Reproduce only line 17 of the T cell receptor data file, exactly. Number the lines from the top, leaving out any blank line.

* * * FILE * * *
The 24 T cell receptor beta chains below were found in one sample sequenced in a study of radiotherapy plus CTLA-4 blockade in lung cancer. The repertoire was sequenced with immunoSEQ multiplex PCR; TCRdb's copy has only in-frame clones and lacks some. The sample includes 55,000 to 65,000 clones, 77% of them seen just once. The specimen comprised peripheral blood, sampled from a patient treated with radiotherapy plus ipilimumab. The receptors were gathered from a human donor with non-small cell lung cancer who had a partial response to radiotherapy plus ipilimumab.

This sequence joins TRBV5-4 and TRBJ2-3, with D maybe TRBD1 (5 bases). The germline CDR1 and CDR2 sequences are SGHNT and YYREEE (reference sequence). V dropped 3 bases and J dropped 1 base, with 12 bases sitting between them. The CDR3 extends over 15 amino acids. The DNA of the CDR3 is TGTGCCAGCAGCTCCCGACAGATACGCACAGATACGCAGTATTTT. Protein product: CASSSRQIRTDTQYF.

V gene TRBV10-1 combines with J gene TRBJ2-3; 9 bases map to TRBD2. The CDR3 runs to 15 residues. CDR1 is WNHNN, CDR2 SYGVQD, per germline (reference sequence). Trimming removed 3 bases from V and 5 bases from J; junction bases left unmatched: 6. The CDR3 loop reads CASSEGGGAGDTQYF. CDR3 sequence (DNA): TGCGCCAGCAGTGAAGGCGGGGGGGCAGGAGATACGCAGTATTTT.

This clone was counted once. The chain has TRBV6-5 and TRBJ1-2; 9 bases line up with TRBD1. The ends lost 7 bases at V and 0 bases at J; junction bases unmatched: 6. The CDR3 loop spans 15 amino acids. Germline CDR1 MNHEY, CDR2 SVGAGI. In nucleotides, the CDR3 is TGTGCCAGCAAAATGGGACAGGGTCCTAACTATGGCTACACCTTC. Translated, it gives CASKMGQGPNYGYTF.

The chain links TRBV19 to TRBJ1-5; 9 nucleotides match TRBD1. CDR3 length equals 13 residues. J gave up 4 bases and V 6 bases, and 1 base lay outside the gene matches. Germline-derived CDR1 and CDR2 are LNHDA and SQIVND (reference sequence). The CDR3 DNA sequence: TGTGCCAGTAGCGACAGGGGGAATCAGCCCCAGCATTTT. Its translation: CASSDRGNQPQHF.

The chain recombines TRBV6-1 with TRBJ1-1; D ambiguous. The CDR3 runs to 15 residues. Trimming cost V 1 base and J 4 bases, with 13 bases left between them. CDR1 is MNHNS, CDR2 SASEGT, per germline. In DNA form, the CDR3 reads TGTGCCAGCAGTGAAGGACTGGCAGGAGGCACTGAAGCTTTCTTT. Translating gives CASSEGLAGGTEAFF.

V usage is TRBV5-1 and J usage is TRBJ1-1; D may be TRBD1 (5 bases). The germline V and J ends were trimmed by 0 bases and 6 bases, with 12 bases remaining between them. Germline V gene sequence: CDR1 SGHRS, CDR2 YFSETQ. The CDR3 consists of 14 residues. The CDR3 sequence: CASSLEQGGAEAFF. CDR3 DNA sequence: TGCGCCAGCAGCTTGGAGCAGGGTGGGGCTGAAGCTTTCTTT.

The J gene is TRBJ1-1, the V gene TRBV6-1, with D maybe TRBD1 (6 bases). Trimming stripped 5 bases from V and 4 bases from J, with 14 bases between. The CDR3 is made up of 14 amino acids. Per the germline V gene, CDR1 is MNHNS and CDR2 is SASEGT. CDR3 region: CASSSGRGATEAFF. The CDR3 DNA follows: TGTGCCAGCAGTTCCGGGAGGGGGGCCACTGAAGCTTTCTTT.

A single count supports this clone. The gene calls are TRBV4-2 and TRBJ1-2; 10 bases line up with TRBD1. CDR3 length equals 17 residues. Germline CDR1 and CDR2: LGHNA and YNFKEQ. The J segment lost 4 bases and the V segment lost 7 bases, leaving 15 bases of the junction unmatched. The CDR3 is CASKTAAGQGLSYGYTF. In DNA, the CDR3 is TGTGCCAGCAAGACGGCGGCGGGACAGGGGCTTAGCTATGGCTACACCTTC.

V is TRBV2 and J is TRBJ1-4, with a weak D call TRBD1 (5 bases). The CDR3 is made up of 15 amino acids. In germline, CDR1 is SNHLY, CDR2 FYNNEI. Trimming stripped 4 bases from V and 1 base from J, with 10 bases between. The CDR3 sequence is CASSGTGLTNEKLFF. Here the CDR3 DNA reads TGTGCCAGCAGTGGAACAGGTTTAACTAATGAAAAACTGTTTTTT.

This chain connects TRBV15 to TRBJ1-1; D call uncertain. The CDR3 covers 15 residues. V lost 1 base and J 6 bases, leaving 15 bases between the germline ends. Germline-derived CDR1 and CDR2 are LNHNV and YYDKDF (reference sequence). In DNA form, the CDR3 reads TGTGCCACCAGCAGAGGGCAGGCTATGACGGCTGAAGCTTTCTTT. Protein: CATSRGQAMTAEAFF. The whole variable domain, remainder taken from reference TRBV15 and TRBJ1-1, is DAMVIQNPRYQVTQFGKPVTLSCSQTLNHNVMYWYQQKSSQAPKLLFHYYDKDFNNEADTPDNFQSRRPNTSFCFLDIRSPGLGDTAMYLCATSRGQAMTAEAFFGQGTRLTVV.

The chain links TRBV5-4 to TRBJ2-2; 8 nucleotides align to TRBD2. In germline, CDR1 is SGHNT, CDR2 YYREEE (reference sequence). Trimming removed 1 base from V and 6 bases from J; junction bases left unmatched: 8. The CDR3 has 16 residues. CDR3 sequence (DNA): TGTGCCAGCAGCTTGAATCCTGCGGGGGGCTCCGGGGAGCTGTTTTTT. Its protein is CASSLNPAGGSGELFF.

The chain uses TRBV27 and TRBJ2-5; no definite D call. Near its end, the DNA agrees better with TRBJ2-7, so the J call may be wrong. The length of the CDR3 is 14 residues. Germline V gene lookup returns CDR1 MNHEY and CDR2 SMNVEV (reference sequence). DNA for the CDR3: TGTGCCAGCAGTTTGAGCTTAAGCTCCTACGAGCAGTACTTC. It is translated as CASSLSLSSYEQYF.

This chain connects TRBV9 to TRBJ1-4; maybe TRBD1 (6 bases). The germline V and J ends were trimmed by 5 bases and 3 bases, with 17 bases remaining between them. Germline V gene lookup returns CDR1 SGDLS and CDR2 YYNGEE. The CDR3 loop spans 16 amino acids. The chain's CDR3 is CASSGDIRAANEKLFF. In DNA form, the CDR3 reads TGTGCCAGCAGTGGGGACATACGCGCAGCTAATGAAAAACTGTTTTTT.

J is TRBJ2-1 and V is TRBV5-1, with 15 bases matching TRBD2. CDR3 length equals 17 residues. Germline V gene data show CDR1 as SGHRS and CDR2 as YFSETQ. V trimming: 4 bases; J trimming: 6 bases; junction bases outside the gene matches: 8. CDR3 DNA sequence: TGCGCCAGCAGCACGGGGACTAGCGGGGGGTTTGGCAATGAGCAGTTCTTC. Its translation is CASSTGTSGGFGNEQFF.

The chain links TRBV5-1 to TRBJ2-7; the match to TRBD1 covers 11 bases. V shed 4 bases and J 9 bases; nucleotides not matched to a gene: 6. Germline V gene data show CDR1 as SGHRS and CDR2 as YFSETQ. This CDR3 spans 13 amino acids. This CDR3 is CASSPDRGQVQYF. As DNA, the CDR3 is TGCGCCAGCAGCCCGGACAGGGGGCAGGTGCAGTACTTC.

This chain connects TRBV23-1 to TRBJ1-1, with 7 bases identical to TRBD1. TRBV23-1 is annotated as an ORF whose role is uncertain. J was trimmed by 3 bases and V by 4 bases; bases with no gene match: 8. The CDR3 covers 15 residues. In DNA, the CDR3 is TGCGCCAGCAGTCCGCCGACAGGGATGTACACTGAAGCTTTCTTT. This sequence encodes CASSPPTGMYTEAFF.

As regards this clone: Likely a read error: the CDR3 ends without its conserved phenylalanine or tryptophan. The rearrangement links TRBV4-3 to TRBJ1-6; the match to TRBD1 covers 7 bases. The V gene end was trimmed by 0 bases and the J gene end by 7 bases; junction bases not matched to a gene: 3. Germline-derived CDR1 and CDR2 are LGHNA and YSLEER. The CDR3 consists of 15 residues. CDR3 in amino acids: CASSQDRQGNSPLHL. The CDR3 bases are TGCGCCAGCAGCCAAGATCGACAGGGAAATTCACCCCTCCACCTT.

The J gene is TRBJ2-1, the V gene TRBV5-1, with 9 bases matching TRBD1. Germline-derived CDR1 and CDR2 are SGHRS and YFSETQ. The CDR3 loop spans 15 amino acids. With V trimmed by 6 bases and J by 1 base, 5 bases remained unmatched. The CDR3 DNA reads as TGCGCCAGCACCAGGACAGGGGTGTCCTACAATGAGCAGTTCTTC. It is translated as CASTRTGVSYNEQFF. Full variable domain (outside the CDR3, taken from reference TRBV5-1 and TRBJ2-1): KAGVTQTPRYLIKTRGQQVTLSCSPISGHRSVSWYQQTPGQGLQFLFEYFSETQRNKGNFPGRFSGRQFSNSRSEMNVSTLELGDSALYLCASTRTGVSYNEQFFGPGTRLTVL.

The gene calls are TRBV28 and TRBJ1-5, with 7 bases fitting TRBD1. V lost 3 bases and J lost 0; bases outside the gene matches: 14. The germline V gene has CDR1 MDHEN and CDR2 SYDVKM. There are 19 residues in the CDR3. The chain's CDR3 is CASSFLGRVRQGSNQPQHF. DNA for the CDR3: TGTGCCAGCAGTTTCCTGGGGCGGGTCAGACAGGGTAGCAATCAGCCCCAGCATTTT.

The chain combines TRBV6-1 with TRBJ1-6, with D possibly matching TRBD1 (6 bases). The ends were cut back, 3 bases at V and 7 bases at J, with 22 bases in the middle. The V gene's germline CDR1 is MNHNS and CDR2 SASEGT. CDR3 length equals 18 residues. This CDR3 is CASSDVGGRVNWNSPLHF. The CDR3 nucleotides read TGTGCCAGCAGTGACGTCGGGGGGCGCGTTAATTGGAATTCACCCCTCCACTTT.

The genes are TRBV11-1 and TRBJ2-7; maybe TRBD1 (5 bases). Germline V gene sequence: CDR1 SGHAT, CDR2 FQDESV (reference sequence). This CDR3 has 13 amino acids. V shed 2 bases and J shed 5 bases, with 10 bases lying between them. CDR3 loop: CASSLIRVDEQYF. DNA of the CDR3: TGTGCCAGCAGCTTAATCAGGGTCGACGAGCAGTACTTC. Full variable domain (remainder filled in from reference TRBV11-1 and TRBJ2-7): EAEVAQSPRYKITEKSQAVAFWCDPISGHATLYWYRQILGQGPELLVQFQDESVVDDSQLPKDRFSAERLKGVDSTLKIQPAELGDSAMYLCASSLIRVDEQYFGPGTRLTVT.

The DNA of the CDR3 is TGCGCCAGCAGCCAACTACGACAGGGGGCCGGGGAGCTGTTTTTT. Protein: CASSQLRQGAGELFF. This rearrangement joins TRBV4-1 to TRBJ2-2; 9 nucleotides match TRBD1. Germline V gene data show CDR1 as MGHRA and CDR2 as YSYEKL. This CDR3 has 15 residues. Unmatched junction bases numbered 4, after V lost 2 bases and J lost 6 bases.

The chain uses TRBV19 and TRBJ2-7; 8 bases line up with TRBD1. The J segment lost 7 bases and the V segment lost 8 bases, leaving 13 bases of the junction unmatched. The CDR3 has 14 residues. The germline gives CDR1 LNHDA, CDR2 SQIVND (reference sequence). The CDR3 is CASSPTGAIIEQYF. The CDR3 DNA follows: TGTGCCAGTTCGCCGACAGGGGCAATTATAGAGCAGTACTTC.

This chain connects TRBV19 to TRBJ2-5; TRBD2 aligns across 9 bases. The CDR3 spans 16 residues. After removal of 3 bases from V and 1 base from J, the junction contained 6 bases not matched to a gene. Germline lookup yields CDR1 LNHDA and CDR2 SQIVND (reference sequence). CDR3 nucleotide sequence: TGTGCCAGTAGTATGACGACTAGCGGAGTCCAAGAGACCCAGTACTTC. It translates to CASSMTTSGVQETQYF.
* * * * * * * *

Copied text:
This chain connects TRBV23-1 to TRBJ1-1, with 7 bases identical to TRBD1. TRBV23-1 is annotated as an ORF whose role is uncertain. J was trimmed by 3 bases and V by 4 bases; bases with no gene match: 8. The CDR3 covers 15 residues. In DNA, the CDR3 is TGCGCCAGCAGTCCGCCGACAGGGATGTACACTGAAGCTTTCTTT. This sequence encodes CASSPPTGMYTEAFF.